For centuries, society has valued the written word to the highest degree. Words have the power to communicate knowledge and ideas through universal means, no matter the subject. Fiction writers use words to communicate their creativity. Considering words each have their own definition, some could see them as limiting, but writers like Stephen King, Harper Lee, and Chuck Palahniuk have still managed to use those limiting definitions to inspire every emotion in the spectrum of humanity. Let’s see how they approach their creative processes.
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The Real Scary Part with Stephen King
Stephen King is a master of horror. It. Misery. The Shining. With such a reputation for frightening, one might ask the question: what scares Stephen King? The answer is attached to creating.
“The scariest moment is always just before you start.” – Stephen King
How can the scariest part of creating come before the creating begins? What’s scary about having an idea? As with a tale of horror, the fear is based on not knowing the result. When Annie Wilkes takes in Paul Sheldon after his unfortunate accident in Misery, we feel fear even after she saves his life because we don’t know what’s going to happen next. Suspense sets in, and we come to find that suspense is well earned (a fantastic book and movie FYI).
When creations exist as ideas they’re exciting and magical, but no one can predict what will happen when they put that idea into the DAW:
- What if this idea actually sucks?
- What if I can’t make it sound as good in real life?
This is a scary thought that’s universal among creators, even world-renowned creators like Stephen King. To conquer it you simply have to start anyway. Suspense and excitement are quite similar when you think about it. Why not be excited about now knowing the result?
A Creator Vs. Someone Who Creates
What does it mean to create? According to ICON’s Co-Founder and CEO, Christopher Wight the answer is as follows:
“The act of creativity is the act of making a decision. Every time a human being makes a decision we manifest an experience.”
Think about all the decisions everyone makes throughout their days. Each one contributes to the experience of that day. What if someone decided to go to work exactly how they wake up? Will their day be different than if they decided to get ready? These decisions all affect the day ahead, creating an experience.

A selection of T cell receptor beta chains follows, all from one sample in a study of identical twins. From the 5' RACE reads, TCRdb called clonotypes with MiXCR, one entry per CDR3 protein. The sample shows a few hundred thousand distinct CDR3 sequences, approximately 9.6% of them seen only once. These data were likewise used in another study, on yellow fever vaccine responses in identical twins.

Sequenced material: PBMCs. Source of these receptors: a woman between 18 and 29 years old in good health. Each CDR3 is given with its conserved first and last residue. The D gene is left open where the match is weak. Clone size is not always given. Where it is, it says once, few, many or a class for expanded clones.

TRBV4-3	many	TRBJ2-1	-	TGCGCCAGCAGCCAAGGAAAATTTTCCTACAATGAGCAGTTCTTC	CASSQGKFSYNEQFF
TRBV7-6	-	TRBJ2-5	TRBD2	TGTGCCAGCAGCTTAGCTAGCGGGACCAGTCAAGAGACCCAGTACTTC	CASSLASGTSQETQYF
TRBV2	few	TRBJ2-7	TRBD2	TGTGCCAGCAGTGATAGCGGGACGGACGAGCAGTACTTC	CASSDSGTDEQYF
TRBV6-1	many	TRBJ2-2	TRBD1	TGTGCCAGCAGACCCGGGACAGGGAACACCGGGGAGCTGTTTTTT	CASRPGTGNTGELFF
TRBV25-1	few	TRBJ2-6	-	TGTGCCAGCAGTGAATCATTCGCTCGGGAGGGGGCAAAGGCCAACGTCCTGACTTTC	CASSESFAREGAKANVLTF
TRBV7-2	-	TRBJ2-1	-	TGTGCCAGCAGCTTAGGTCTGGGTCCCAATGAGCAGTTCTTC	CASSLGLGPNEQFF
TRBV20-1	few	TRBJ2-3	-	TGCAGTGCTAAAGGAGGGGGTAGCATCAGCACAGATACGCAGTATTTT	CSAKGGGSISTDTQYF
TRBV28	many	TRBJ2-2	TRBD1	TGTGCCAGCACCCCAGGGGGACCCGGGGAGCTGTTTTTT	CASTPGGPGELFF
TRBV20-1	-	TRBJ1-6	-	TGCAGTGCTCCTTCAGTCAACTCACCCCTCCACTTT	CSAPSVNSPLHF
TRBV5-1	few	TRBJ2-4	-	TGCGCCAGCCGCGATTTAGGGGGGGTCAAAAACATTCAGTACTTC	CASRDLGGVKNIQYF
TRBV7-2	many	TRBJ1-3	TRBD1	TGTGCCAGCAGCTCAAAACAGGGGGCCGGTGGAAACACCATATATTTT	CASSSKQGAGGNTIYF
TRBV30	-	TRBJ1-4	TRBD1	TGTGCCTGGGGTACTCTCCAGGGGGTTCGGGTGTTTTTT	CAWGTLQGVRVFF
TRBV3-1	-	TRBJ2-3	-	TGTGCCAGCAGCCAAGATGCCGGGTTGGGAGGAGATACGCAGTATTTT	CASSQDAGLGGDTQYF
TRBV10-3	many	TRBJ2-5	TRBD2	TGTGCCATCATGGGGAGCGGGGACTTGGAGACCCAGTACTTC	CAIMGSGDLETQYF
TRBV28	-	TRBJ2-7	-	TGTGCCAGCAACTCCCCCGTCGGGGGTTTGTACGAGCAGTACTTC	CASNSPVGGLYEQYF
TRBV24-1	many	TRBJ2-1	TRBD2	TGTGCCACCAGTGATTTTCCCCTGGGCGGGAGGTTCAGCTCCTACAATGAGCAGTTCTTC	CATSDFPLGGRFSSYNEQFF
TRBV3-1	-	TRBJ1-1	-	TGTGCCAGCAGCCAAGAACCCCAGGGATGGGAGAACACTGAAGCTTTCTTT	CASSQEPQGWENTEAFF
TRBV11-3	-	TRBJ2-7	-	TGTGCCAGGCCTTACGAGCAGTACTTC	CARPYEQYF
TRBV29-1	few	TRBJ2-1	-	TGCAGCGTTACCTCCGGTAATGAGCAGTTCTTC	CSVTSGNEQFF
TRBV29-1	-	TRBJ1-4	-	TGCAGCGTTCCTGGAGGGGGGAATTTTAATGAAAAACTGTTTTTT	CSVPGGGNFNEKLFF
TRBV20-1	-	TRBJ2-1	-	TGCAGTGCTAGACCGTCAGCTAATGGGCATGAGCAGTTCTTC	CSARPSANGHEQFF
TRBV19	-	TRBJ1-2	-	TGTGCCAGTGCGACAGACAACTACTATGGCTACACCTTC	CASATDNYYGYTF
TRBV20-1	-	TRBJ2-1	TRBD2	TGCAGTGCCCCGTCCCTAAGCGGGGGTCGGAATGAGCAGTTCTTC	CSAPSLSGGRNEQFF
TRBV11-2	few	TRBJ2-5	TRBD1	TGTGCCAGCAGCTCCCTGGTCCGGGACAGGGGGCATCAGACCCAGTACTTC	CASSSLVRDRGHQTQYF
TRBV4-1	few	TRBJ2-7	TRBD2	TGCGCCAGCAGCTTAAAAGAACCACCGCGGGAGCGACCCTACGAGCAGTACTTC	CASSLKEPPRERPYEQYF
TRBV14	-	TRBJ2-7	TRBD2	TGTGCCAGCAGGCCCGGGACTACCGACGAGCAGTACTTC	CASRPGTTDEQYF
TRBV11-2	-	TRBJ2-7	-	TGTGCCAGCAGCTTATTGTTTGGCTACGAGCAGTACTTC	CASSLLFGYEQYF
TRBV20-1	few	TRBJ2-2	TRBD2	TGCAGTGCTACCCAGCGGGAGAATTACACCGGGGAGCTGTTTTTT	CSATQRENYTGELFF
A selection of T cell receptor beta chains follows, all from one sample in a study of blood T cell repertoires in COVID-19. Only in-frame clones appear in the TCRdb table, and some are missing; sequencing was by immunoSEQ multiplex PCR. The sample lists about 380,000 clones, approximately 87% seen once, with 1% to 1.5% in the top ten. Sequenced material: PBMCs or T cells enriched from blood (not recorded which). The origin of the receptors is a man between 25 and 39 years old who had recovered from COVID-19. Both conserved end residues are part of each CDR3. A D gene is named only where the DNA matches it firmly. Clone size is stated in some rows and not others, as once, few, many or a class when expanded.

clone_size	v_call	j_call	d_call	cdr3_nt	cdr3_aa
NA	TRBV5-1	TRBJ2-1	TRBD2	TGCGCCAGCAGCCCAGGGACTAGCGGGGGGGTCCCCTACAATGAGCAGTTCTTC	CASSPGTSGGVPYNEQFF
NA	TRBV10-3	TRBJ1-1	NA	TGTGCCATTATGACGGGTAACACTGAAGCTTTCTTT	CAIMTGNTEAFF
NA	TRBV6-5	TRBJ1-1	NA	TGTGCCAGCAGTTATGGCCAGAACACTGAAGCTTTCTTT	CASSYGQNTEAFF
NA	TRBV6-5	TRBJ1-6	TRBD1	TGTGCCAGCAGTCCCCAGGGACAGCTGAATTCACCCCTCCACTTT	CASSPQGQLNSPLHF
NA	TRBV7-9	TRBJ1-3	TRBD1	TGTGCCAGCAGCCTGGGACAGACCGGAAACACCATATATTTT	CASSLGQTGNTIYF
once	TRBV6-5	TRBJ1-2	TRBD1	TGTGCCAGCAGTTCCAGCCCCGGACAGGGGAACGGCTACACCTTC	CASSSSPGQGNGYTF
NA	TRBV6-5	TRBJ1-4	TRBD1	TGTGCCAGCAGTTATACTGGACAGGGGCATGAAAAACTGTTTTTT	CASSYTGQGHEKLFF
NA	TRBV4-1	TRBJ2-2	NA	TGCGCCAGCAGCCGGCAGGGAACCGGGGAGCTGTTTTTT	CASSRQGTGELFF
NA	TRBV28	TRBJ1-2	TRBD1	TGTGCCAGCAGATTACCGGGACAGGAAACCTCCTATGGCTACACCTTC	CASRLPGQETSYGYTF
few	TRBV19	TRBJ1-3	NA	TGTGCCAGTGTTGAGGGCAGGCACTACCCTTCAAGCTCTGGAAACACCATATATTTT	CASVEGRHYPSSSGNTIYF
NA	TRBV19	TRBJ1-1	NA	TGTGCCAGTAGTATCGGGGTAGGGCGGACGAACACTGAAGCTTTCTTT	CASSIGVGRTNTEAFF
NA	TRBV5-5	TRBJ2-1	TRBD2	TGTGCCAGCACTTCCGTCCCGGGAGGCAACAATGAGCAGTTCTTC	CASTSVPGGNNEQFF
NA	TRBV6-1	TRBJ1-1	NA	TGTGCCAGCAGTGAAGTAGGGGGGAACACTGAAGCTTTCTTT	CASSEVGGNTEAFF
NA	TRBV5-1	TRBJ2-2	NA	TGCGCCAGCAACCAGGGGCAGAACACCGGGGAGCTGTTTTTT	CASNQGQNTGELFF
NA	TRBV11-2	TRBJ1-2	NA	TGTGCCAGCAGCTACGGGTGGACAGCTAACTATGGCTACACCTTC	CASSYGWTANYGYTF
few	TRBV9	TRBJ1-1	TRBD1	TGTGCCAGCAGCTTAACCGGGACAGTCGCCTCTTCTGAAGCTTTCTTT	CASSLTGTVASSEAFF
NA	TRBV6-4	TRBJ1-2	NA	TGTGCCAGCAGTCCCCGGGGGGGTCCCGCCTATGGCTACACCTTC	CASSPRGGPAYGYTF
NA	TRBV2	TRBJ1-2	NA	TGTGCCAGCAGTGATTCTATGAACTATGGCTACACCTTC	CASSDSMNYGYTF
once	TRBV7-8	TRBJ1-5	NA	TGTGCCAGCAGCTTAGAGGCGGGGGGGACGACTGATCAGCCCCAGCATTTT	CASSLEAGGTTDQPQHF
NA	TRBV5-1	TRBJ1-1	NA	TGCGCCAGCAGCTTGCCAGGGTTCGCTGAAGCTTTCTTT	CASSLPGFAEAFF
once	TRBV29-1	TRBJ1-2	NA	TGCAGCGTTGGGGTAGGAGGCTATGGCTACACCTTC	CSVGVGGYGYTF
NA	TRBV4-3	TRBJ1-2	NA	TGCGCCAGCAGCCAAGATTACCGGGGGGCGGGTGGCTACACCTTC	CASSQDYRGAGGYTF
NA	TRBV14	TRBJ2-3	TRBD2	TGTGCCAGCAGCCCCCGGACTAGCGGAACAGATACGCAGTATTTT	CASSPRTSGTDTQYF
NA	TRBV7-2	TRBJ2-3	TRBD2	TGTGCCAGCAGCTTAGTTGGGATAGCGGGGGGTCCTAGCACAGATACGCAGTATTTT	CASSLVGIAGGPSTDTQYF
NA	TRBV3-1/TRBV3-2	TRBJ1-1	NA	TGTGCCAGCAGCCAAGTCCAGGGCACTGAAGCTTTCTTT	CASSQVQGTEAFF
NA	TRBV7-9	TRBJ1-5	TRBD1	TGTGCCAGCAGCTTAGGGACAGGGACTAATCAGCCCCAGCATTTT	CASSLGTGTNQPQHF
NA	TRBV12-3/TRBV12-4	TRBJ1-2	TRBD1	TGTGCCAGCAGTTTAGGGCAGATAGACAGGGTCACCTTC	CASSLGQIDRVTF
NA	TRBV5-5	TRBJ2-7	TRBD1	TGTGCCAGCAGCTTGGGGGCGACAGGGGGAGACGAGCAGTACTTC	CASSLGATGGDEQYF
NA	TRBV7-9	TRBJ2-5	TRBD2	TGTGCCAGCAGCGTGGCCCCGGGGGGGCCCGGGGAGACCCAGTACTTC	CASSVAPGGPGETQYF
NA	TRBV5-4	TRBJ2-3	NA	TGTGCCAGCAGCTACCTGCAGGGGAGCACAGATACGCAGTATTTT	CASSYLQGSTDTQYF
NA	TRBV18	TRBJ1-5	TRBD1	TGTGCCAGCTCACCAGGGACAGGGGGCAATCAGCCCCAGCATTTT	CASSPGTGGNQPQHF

So what differentiates a creator from everyone who creates, IE everyone else? According to renowned author Harper Lee:
“People who write for reward by way of recognition or monetary gain don’t know what they’re doing. They’re in the category of those who write; they are not writers. Writing is simply something you must do.”
Are you a creator? Or someone who creates? The difference is found in WHY you’re creating.
Forever Innovating with Chuck Palahhniuk
Chuck Palahniuk’s novels are quite simply surreal. There is not a book in his bibliography that follows standard story structure. Haunted is told as a juxtaposition of an omniscient third person narrator and first person accounts of all the separate characters. Survivor is literally told backwards.
Basically, Pahlahniuk found a way to achieve a kind of originality so many artists strive for. What kind of approach leads to such bespoke creativity?
“May I never be complete. May I never be content. May I never be perfect.” – Chuck Pahlaniuk
Fight Club was Pahlahniuk’s first novel ever. After one book he’s a household name. He steps up the plate for the first time and hits a home run. What if Pahlahniuk became “content” after that?
Think of an artist who is considered a “one-hit wonder.” They make one good movie. Write one good book. Record one good song. Then they’re never heard from again. How do you think that happens?
The heart of creativity is exploration. Experimentation. Trying new things. This is the opposite of contentment. Or at least the traditional understanding of contentment. The goal is to become content with exploration and experimentation. To be excited about the next new challenge.